Leaving money on the table
In Davis, students were eligible for CalFresh, but a large number of those eligible students did not even know they could qualify. Even then, efforts from the county to connect them with programs like “food stamps” or “welfare” were met with some resistance.
“They really didn’t like that,” Sullivan said. “They didn’t want to have to be on government assistance. They didn’t want to rely on someone else. The fact that we called it welfare or food stamps really did not resonate with them.”
It actually took a rebranding of the program in order to get students involved; county officials for the program had to refer to it as food financial aid, according to Sullivan. When presented as a food assistance program for students, students were more accepting of the program.
Another obstacle to getting the eligible population signed up was what Sullivan referred to as a “rumor mill” of misinformation. While student status may generally prevent someone from being qualified for CalFresh, they are one of the only groups that must meet an exemption in order to qualify.
Many students had thought that they could not apply at all, according to Sullivan.
“There was this huge wall of misinformation we had to tear down,” he added. “What would happen is a lot of students just thought they couldn’t qualify anyway. They couldn’t apply, like students aren’t eligible for CalFresh. They’re wrong. Students can qualify.”
How to apply for CalFresh as a student
It’s not necessarily an easy thing to do, but some counties like Yolo are attempting to make it easier for students to apply. There is a difference in how a student would apply for food stamps as opposed to regular person.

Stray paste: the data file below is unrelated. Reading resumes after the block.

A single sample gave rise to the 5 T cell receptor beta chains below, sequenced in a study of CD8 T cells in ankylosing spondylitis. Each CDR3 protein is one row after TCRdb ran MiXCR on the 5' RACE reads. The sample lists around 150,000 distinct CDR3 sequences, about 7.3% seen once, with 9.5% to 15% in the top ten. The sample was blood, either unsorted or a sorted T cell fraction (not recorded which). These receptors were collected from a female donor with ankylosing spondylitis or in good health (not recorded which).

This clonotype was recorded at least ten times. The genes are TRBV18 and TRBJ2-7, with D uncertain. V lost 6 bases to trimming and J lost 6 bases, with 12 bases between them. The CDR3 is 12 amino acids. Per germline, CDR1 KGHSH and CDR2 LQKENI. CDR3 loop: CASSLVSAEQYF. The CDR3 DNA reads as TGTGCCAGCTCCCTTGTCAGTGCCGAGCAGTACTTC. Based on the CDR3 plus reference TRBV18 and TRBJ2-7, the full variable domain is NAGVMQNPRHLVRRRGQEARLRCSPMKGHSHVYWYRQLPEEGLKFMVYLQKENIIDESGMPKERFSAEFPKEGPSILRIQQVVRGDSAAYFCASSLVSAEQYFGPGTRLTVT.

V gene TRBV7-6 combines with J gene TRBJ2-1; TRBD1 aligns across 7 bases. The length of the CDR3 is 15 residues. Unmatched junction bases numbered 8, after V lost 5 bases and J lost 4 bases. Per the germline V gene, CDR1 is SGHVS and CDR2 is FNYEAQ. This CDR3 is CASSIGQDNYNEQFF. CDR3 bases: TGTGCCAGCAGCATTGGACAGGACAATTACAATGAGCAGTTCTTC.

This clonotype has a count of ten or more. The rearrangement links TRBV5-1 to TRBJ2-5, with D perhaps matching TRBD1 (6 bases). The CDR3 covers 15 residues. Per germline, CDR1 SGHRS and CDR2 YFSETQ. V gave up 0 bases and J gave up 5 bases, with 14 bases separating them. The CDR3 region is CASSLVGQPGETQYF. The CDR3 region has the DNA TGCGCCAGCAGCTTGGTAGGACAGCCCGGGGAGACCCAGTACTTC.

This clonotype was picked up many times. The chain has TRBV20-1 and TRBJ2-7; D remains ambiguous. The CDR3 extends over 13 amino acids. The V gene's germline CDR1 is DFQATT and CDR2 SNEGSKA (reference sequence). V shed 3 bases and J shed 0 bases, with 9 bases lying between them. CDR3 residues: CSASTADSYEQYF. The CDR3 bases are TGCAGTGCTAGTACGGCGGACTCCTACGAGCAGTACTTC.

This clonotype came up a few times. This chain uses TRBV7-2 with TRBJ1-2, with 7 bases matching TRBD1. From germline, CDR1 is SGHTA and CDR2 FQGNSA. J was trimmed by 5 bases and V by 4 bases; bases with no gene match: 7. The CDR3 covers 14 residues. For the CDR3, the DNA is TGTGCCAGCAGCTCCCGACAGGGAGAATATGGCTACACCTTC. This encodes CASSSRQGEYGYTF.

Generally, students would not be eligible unless they meet at least one exemption. According to Sullivan, some of the most common exemptions are for work study, working at least 20 hours per week, having a child, and receiving Cal Works.
“For a student, it’s really difficult because, if you don’t meet any of those exemptions, you’re just kind of out of luck. It’s kind of tricky,” he said.
There have been efforts to loosen some of the qualifications for students to apply. Since the requirements are from the federal level, the state can’t change those requirements. However, due to some ambiguities, there is some room for interpreting the qualifications.
“Part of the problem with the student regulations is the level of ambiguity and kind of unsurity [sic] from the Feds to the State, the State to counties, and then you have interpretations from all 58 counties,” Sullivan said.
Work study is one of those ambiguous areas. According to Sullivan, each county has a different interpretation of the requirement that deals with whether the student just has a work study letter, hours, or even both.
Students from any county can gather additional information on registering for CalFresh through the students.GetCalFresh.org website.
Other resources for applying include utilizing mRelief to apply for CalFresh through text message.
“This is a government resource that’s here today. It’s easy to access. You don’t have to use it permanently. There’s nothing wrong with using these benefits for the next couple years to help you get through school.”